Supported Optimization Formats and Translating Between Them

LunaSolve supports a broad variety of optimization formats, reflecting the diverse ways in which optimization problems can be structured. Whether your problems are formulated as QUBO, CQM, LP, or any other format, LunaSolve is equipped to handle them.

Different solvers and algorithms may require specific formats, and not all formats are natively supported by each solver. Recognizing this, LunaSolve offers a powerful feature: the ability to translate between different optimization formats. This capability allows you to utilize solvers that do not natively support your problem’s initial format. For example, you can upload a problem in QUBO format and apply an LP solver; LunaSolve will automatically translate the QUBO into an LP file before solving. It’s important to use this feature thoughtfully, especially if the problem was specifically designed for a certain format.

Upon completing this guide, you will be able to:

  1. Identify the range of optimization formats supported by Luna.
  2. Understand how LunaSolve seamlessly translates between these formats to expand the usability of different solvers.

First, you'll need to import the necessary packages and initiate your session with LunaSolve.

# Load the Luna package
from luna_sdk import LunaSolve

# Initialize LunaSolve with your credentials
ls = LunaSolve(email="YOUREMAIL", password="YOURPASSWORD")

QUBO Matrices

Quadratic Unconstrained Binary Optimization (QUBO) is a problem format frequently utilized in quantum computing. In QUBO problems, variables are binary, meaning they are restricted to the values 0 or 1. The "unconstrained" aspect refers to the lack of explicit equality or inequality constraints on the variables, apart from their binary nature. QUBO problems can be represented in matrix form: the diagonal elements of the matrix correspond to the linear coefficients of the variables, while the off-diagonal elements represent the interaction coefficients between variable pairs. This matrix setup allows quantum algorithms to efficiently evaluate the problem's objective function across various potential solutions.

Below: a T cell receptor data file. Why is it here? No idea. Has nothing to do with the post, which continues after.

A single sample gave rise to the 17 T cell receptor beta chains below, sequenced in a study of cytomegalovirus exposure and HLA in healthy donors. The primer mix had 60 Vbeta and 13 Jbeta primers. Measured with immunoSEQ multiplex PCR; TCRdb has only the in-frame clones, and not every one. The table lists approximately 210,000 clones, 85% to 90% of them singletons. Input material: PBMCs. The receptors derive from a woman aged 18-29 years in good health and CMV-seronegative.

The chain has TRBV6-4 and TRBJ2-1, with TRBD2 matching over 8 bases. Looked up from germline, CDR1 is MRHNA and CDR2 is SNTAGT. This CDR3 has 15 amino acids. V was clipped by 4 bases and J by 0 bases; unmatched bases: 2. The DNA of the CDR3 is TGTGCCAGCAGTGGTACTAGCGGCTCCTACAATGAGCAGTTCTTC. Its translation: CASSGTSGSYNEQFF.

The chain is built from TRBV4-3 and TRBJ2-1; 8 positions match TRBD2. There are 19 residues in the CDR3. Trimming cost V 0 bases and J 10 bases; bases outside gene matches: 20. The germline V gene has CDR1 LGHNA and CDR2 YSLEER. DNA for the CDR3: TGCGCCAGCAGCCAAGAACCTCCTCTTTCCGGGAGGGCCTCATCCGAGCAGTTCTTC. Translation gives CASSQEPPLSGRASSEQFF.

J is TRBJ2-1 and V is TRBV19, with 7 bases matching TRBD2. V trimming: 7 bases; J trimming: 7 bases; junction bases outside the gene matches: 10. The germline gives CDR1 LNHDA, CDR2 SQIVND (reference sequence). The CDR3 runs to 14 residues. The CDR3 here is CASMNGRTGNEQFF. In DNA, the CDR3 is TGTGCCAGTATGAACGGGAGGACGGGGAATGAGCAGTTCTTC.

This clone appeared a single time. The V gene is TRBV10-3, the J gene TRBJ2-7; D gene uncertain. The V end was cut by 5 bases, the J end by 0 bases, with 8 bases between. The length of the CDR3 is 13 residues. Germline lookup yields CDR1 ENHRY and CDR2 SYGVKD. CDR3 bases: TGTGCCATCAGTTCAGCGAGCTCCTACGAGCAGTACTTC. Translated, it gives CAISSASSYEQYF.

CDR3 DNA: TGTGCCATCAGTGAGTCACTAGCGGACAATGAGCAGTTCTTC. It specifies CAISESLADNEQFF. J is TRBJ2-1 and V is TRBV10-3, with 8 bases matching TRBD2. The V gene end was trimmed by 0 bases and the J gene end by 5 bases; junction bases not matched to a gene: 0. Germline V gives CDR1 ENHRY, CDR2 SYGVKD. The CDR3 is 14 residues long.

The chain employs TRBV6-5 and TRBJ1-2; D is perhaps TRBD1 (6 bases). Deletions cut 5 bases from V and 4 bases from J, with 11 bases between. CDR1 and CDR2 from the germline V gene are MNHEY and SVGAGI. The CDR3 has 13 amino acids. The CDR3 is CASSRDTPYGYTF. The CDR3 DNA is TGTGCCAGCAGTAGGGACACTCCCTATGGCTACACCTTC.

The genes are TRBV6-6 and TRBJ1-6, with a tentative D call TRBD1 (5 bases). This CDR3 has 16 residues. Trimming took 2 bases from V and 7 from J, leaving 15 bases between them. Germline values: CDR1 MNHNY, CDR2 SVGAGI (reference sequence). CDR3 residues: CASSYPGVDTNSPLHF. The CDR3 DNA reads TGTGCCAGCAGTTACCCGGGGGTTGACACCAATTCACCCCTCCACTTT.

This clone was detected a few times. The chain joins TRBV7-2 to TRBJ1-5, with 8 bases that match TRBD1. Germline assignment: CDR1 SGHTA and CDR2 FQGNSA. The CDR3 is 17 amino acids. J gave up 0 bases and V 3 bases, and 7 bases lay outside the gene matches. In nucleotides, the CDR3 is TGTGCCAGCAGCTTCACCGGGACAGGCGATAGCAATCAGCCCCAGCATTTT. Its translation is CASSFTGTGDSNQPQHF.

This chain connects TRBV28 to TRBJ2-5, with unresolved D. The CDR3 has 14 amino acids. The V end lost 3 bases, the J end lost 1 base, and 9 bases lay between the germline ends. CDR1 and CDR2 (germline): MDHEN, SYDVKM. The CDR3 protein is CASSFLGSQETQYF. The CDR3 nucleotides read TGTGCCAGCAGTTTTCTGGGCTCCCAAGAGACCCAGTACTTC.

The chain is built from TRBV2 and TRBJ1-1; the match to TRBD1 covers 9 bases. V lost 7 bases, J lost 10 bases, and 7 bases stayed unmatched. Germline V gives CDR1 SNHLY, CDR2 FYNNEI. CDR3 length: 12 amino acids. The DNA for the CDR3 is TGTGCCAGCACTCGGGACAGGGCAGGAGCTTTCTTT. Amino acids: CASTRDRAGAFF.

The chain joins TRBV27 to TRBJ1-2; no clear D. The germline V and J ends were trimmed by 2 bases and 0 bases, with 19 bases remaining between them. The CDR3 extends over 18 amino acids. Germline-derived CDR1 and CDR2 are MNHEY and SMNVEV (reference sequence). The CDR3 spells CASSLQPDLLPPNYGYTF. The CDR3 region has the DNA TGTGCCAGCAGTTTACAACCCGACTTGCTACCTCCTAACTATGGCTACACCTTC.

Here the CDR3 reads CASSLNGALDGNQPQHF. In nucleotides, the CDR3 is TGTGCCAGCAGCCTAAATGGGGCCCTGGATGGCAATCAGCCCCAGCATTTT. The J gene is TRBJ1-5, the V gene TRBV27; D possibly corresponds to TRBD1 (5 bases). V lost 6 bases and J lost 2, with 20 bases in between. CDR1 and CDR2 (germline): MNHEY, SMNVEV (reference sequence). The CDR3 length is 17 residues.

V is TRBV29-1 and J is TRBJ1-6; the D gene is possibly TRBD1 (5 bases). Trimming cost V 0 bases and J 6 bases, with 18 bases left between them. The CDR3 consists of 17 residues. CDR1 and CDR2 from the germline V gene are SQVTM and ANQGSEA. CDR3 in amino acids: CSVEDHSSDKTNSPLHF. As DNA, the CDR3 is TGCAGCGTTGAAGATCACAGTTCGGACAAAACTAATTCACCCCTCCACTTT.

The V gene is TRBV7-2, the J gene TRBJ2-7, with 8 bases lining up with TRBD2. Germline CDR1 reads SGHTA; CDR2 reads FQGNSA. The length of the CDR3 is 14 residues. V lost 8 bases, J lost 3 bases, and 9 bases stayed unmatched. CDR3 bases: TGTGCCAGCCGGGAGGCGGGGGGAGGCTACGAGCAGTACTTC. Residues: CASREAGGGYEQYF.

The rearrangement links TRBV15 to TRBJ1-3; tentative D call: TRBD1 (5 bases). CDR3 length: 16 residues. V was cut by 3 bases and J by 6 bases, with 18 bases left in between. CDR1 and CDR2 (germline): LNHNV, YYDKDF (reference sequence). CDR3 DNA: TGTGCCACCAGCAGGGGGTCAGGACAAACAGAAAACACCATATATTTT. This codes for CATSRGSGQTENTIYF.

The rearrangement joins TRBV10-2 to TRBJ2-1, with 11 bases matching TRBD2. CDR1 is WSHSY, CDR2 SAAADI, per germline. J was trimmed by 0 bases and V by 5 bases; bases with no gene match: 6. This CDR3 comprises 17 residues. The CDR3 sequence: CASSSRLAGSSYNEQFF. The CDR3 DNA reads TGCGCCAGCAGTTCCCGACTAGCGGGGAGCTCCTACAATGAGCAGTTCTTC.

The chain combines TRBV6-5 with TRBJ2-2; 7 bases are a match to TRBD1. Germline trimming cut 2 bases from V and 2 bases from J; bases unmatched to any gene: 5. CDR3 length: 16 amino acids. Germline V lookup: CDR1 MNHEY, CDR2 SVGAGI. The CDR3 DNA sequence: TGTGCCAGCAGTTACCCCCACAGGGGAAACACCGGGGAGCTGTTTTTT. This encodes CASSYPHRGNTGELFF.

When using QUBO matrices with LunaSolve, it's important to note that the service extracts the relevant information encoded in the matrix and converts it into a more descriptive optimization format.

# Define your QUBO matrix as a list of lists
qubo_matrix = [
    [4, 0, 0, 0, -2],
    [0, -2, 0, 0, 0],
    [0, 0, 6, -3, 0],
    [0, 0, -3, 2, 0],
    [-2, 0, 0, 0, 5]

# Upload your QUBO to LunaSolve
optimization = ls.optimization.create_from_qubo(name="My QUBO", matrix=qubo_matrix)

Binary Quadratic Model

In addition to QUBO matrices, QUBO problems can also be formulated as Binary Quadratic Models (BQM). This format has been popularized by D-Wave Systems, a leading provider of quantum annealing hardware. BQMs represent optimization problems where variables are binary (either 0 or 1), and interactions between these variables are quadratic. This provides an identical framework to define QUBOs as the matrix version. For more detailed information on BQMs and their applications, you can refer to the D-Wave Systems documentation.

from luna_sdk.schemas.optimization_formats.bqm import BQMSchema

# Define your QUBO problem as a BQM
bqm_data = {
    "linear": {"0": 4.0, "1": -2.0, "2": 6.0, "3": 2.0, "4": 5.0},
    "quadratic": {("3", "2"): -6.0, ("4", "0"): -4.0},
    "vartype": "BINARY"

bqm = BQMSchema(**bqm_data)

# Upload your BQM to LunaSolve
optimization = ls.optimization.create_from_bqm(name="My BQM", bqm=bqm)
from dimod import BinaryQuadraticModel

# Alternatively, directly create a BQM using dimod
bqm = BinaryQuadraticModel(
    {"0": 4.0, "1": -2.0, "2": 6.0, "3": 2.0, "4": 5.0},
    {("3", "2"): -6.0, ("4", "0"): -4.0},

# Upload your BQM to LunaSolve
optimization = ls.optimization.create_from_bqm(name="My BQM 2", bqm=bqm)

Constrained Quadratic Model